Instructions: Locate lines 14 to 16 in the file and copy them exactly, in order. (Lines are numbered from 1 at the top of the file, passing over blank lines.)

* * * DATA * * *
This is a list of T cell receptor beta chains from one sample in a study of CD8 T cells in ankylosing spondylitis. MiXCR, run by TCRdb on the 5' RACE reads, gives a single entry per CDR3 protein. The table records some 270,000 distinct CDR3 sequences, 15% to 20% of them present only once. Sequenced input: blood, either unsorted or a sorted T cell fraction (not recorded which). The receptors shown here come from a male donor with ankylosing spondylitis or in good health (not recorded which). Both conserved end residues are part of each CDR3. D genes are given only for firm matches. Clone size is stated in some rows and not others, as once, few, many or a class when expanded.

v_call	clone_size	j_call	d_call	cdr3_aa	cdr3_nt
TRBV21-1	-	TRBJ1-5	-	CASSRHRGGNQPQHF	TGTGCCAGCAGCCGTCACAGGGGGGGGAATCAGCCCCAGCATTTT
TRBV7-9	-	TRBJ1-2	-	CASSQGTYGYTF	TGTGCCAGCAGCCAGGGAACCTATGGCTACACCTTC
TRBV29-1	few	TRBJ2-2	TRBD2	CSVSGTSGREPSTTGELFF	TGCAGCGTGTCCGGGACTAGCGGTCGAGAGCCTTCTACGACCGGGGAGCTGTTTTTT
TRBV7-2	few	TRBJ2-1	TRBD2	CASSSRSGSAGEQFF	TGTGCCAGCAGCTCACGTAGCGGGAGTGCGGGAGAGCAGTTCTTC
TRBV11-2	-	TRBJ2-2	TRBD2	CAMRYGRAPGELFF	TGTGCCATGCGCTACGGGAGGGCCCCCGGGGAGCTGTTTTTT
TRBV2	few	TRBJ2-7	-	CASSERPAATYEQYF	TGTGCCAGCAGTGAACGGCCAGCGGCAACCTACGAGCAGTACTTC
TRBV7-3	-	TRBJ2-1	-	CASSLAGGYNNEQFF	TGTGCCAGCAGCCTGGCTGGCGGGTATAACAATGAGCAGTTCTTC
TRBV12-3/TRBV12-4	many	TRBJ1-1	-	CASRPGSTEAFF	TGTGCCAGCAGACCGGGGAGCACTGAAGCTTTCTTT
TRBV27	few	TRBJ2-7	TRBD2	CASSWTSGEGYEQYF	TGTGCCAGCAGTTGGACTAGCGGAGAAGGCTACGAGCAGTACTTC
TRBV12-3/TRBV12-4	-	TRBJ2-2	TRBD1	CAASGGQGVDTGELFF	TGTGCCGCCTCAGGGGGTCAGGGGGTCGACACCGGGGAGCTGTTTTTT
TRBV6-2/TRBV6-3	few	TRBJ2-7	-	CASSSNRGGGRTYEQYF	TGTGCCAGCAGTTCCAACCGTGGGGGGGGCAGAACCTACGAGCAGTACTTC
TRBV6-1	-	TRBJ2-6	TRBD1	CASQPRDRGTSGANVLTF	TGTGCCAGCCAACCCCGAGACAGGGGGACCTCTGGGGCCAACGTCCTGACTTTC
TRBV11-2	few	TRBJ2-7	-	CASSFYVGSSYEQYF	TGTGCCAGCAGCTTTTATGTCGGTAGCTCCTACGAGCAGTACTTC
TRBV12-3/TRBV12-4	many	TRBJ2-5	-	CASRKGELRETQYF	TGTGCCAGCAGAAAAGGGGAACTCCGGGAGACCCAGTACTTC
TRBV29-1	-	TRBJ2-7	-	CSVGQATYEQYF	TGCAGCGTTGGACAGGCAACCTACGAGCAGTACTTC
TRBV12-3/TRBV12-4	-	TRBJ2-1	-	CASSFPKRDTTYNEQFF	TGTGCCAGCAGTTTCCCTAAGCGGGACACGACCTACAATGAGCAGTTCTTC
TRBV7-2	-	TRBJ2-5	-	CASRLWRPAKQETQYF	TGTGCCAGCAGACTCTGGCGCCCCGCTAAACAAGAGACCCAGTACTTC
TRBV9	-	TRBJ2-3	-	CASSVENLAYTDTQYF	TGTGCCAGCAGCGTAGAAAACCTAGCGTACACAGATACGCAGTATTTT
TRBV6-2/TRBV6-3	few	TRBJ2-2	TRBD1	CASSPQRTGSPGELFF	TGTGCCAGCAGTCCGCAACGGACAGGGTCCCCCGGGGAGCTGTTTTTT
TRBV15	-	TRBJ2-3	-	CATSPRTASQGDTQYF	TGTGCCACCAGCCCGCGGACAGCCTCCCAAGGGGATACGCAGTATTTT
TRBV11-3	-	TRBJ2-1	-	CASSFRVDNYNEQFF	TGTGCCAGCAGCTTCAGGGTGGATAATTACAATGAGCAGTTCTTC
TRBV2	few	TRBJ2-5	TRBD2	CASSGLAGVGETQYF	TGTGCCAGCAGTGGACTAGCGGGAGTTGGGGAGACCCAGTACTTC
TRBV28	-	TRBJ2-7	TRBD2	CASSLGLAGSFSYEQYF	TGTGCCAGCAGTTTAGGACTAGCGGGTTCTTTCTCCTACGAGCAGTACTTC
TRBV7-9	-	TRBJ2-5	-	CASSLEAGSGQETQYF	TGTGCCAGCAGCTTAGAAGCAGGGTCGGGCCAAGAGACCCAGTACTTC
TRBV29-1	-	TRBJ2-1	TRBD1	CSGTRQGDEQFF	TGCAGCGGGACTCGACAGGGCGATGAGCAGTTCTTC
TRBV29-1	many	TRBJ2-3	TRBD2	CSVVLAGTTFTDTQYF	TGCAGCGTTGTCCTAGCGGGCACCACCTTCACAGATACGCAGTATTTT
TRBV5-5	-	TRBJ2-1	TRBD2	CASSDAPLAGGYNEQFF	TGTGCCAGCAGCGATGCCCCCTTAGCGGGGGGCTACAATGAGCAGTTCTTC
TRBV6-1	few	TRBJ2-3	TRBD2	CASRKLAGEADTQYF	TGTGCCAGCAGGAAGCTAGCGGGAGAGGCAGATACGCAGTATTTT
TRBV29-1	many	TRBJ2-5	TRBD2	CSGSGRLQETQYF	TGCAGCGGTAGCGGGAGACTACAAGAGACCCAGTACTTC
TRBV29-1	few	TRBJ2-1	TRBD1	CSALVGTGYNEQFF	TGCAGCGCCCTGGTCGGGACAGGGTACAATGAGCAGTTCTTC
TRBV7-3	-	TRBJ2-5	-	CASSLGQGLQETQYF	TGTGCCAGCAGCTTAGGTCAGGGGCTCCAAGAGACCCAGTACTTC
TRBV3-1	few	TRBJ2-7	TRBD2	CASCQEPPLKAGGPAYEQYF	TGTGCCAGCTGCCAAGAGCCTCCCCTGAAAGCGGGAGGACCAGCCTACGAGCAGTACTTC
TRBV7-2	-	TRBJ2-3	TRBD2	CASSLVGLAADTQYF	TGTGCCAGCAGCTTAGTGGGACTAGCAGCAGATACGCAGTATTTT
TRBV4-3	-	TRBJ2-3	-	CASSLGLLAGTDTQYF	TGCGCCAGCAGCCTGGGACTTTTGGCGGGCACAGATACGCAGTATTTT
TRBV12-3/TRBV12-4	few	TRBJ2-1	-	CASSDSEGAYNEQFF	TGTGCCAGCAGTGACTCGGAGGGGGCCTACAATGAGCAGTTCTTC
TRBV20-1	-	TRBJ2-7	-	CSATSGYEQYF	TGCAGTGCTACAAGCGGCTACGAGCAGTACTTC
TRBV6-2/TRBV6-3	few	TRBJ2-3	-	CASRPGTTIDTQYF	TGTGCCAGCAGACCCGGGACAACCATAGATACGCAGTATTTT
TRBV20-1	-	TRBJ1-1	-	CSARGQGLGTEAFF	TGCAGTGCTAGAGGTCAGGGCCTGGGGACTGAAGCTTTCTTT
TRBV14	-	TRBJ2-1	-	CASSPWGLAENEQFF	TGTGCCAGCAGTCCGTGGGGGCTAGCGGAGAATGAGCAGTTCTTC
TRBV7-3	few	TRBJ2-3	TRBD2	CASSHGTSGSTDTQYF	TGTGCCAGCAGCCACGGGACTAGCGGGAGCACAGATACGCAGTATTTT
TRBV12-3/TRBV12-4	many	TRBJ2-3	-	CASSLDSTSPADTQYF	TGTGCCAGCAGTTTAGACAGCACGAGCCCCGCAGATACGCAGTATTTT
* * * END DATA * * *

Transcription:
TRBV6-1	-	TRBJ2-6	TRBD1	CASQPRDRGTSGANVLTF	TGTGCCAGCCAACCCCGAGACAGGGGGACCTCTGGGGCCAACGTCCTGACTTTC
TRBV11-2	few	TRBJ2-7	-	CASSFYVGSSYEQYF	TGTGCCAGCAGCTTTTATGTCGGTAGCTCCTACGAGCAGTACTTC
TRBV12-3/TRBV12-4	many	TRBJ2-5	-	CASRKGELRETQYF	TGTGCCAGCAGAAAAGGGGAACTCCGGGAGACCCAGTACTTC